Four individuals were detained in a U.S. Immigration and Customs Enforcement raid in Ypsilanti Wednesday morning, an ICE spokesperson recently confirmed.

ICE spokeswoman Rachel Yow noted in a statement released to The Ann Arbor News the detained individuals were undocumented immigrants. 

“ICE Enforcement and Removal (ERO) officers conducted targeted enforcement actions in the area of Ypsilanti on Wed. morning,” she said in the statement. “During the course of action, ERO officers encountered multiple persons who were illegally in the United States. Four individuals were taken into custody and are currently being detained.”

At the time of publication, Yow had not responded to multiple requests for further comment from The Michigan Daily.

The detainments were initially reported by the Washtenaw Interfaith Coalition for Immigrant Rights, who received calls from residents who had witnessed the detainments.

The raid is the first to take place in Michigan under President Donald Trump’s administration. WICIR co-founder Laura Sanders expects it won’t be the last.

“It’s almost like people are waking up and realizing ICE are coming into our community,” she said in an interview with MLive. “This has been going on for a long time. It’s very likely there is going to be an uptick with Trump’s policies.”

In January, Trump signed an executive order titled “Enhancing Public Safety in the interior of the United States,” which ceases federal grants for “sanctuary jurisdictions” that refuse to assist federal agencies in the identification and detention of undocumented immigrants.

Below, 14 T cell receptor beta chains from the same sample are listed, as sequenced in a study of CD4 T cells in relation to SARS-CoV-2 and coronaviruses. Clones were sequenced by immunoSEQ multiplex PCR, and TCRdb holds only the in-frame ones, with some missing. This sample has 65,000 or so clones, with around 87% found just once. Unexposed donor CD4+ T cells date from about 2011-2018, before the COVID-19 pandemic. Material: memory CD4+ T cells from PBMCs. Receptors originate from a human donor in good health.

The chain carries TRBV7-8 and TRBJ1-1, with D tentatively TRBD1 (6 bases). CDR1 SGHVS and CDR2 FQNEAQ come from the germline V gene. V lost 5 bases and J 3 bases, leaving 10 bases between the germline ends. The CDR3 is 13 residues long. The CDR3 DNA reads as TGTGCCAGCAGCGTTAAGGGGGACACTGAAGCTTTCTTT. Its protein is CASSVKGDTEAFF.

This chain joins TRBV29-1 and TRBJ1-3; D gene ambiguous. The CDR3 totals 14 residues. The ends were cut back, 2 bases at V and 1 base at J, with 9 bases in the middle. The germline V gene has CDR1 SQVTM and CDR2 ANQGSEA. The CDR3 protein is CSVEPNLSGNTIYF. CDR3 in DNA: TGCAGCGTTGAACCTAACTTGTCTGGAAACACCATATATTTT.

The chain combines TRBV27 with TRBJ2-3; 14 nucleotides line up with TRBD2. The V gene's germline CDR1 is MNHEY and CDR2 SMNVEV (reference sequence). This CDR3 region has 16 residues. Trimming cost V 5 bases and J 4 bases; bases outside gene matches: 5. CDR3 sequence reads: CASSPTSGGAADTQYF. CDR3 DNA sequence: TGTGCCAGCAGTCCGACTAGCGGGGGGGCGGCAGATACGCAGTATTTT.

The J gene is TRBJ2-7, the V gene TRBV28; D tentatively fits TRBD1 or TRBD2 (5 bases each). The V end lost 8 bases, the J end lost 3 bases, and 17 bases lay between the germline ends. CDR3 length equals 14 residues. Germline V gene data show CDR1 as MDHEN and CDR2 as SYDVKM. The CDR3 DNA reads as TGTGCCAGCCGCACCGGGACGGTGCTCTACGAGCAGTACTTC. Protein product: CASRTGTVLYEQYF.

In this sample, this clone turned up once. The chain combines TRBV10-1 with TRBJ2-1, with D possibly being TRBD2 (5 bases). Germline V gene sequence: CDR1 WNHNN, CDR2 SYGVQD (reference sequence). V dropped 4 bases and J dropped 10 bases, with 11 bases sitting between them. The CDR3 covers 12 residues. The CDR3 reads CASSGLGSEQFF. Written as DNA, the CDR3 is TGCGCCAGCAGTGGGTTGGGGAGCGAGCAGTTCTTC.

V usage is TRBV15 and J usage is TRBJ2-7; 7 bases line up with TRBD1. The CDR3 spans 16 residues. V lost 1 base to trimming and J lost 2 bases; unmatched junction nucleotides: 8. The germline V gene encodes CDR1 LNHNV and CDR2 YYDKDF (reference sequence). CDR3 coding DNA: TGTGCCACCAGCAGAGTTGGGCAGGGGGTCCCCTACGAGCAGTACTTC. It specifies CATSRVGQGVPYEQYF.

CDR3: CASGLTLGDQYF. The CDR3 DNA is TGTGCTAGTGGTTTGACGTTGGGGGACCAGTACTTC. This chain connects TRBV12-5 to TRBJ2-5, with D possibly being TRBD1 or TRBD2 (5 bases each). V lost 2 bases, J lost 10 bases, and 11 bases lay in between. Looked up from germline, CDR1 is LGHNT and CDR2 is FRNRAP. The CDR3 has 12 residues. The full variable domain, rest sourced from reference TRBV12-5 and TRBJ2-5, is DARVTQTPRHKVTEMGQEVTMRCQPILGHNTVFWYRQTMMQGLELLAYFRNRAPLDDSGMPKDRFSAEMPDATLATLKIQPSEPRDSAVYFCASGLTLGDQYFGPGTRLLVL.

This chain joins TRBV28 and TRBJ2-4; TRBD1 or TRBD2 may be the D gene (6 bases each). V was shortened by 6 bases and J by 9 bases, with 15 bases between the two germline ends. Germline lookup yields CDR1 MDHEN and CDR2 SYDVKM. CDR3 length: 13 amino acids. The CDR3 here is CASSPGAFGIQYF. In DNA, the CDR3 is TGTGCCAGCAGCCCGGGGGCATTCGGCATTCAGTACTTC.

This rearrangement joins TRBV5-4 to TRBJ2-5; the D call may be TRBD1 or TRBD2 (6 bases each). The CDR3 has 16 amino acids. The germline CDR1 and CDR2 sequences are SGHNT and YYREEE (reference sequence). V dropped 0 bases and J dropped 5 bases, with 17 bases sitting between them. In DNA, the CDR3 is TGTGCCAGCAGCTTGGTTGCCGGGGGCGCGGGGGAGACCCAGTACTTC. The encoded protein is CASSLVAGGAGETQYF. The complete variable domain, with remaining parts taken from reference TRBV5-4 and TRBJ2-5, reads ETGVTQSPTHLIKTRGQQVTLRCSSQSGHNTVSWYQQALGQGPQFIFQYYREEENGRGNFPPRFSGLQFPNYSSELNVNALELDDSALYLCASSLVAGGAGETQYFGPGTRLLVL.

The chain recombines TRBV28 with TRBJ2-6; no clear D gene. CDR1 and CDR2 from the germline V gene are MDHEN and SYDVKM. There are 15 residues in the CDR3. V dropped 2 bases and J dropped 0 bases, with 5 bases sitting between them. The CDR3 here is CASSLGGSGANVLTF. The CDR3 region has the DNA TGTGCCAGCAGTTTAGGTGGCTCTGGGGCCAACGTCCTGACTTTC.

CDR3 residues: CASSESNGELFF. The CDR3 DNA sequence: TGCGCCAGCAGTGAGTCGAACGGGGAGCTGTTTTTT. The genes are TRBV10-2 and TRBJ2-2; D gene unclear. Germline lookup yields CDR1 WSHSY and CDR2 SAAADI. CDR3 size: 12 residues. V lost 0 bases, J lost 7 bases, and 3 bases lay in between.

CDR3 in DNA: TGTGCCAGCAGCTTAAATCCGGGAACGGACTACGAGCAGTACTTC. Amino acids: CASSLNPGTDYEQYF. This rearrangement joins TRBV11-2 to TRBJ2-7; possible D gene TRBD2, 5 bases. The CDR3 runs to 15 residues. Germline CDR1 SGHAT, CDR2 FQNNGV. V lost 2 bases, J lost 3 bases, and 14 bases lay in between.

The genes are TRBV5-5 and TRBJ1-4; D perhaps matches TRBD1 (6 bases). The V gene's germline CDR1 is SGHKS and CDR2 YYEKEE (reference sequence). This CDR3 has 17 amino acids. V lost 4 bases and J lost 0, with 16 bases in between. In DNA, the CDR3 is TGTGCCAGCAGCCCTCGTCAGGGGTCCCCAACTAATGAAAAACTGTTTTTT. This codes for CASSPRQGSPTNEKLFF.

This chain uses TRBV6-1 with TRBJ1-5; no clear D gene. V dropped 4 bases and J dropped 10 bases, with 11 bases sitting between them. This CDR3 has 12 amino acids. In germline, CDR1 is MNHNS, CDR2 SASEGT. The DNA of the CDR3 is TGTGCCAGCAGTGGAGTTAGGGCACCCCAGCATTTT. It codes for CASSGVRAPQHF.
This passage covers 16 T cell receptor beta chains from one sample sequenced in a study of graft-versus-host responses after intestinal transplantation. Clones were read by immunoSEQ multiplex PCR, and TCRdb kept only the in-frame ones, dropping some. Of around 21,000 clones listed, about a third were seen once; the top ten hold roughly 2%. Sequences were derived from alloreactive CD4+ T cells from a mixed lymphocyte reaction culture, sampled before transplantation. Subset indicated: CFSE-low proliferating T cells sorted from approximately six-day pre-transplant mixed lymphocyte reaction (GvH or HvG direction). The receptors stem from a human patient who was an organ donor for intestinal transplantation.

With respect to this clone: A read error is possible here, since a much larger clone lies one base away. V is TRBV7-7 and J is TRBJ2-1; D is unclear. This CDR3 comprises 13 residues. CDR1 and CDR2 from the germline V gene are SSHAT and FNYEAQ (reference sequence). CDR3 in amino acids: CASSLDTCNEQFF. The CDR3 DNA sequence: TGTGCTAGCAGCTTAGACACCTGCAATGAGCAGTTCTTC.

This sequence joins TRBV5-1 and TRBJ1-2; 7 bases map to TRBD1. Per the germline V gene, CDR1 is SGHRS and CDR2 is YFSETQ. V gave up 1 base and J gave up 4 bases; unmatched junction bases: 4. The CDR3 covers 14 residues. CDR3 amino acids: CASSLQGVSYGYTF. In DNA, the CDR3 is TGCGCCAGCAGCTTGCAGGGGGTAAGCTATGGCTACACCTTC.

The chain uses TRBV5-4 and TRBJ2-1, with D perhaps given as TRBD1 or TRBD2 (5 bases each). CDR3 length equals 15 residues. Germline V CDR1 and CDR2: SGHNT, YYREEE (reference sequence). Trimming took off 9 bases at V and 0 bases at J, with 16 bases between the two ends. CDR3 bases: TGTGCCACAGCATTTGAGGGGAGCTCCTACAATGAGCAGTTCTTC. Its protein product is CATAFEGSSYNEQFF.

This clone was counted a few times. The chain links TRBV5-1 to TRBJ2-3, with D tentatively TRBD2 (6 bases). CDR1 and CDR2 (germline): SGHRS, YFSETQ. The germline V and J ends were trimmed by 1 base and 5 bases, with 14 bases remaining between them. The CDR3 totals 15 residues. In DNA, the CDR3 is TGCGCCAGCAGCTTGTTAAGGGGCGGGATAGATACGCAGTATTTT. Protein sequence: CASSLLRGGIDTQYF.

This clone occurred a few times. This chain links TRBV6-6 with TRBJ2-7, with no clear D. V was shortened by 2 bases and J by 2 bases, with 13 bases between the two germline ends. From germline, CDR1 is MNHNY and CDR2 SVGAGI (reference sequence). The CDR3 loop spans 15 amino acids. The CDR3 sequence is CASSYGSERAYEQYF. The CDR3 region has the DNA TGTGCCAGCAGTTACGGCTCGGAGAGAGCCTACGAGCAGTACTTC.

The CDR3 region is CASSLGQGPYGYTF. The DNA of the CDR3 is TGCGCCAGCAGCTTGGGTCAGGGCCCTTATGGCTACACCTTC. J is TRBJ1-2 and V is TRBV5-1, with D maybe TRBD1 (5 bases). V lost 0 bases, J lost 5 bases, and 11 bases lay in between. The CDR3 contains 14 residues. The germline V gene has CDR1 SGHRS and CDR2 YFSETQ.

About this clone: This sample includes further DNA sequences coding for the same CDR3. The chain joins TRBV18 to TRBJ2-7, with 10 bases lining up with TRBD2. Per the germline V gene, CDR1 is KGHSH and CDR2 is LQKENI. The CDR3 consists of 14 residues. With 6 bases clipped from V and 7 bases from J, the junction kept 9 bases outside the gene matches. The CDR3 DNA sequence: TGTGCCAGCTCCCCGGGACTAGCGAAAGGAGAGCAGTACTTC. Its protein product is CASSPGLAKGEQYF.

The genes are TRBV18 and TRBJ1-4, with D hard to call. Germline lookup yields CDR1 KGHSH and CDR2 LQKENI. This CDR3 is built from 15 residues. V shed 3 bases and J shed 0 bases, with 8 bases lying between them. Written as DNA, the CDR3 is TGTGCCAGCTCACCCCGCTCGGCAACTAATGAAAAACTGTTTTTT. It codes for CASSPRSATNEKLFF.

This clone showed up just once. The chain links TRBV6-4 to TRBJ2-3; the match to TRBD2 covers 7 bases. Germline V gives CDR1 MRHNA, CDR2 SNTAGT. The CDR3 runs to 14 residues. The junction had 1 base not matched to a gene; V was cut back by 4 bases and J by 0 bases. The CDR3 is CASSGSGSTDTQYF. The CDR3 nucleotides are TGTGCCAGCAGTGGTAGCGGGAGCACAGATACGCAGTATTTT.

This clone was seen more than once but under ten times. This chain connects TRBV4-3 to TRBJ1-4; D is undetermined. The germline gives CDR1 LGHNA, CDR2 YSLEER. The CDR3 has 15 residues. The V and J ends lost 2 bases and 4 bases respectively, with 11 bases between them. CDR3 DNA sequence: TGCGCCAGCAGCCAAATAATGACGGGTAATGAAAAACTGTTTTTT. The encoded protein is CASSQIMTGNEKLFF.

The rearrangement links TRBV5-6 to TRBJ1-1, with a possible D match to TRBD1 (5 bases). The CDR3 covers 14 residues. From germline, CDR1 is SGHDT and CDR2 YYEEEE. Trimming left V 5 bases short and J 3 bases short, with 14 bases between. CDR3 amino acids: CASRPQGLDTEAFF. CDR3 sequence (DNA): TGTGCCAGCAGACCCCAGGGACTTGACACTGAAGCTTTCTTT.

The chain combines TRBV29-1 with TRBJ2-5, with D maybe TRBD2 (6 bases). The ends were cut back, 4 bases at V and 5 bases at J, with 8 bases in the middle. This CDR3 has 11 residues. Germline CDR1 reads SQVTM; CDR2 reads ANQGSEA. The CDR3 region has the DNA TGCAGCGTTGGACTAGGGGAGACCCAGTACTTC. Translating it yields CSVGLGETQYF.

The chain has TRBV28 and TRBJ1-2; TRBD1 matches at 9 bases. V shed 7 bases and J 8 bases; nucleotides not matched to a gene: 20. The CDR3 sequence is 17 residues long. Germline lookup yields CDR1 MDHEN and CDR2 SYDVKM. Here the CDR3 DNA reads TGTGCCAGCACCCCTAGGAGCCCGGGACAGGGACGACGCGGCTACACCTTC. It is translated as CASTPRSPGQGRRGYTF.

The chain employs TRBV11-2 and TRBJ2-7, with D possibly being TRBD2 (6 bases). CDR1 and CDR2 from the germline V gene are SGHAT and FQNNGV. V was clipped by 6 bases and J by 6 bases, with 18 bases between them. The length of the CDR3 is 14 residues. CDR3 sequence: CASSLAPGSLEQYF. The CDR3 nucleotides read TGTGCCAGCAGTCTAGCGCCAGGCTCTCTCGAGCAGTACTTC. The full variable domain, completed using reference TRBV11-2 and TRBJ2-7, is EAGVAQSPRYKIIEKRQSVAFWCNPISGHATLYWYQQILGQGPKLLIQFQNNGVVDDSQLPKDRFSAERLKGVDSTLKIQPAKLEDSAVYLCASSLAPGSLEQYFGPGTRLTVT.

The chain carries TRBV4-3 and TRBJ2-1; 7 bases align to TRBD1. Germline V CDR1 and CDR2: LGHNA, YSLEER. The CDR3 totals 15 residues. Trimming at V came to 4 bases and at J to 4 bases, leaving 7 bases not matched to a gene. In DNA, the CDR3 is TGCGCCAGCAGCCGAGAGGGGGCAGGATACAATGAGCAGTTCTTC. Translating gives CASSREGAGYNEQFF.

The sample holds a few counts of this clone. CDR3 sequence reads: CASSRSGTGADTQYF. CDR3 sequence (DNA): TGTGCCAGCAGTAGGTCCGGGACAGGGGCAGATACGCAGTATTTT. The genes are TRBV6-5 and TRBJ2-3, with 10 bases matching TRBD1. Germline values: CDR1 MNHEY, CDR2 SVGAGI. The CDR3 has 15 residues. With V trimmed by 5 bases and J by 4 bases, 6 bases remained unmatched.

Implementation memos recently released by the Department of Homeland Security broadly expanded the prioritization of undocumented immigrants to be targeted by ICE. 

“The Department no longer will exempt classes or categories of removable aliens from potential enforcement,” one of the memos reads.

Ypsilanti Mayor Amanda Edmonds responded to the raid in a Facebook post Wednesday night, criticizing the agency’s lack of transparency.  

“I am sick about it,” she wrote. “Our Ypsilanti police chief knew nothing about it and checked to verify that the other local law enforcement was also not involved.”

In a statement released Thursday, U.S. Rep. Debbie Dingell (D–Dearborn), whose district includes Ypsilanti, also criticized ICE, suggesting it should shift its priorities to immediate threats.

“We are all concerned and actively seeking more answers about reports of increased enforcement activity by ICE in our communities,” she wrote in a press release. “We are hearing that many people are afraid to send their children to school out of fear that they may be arrested and deported. While ICE has an important job to do, their enforcement actions should prioritize people with serious criminal records who pose an immediate threat to the security and safety of our communities … ICE has a responsibility to increase transparency and communicate with local communities about their activities.”

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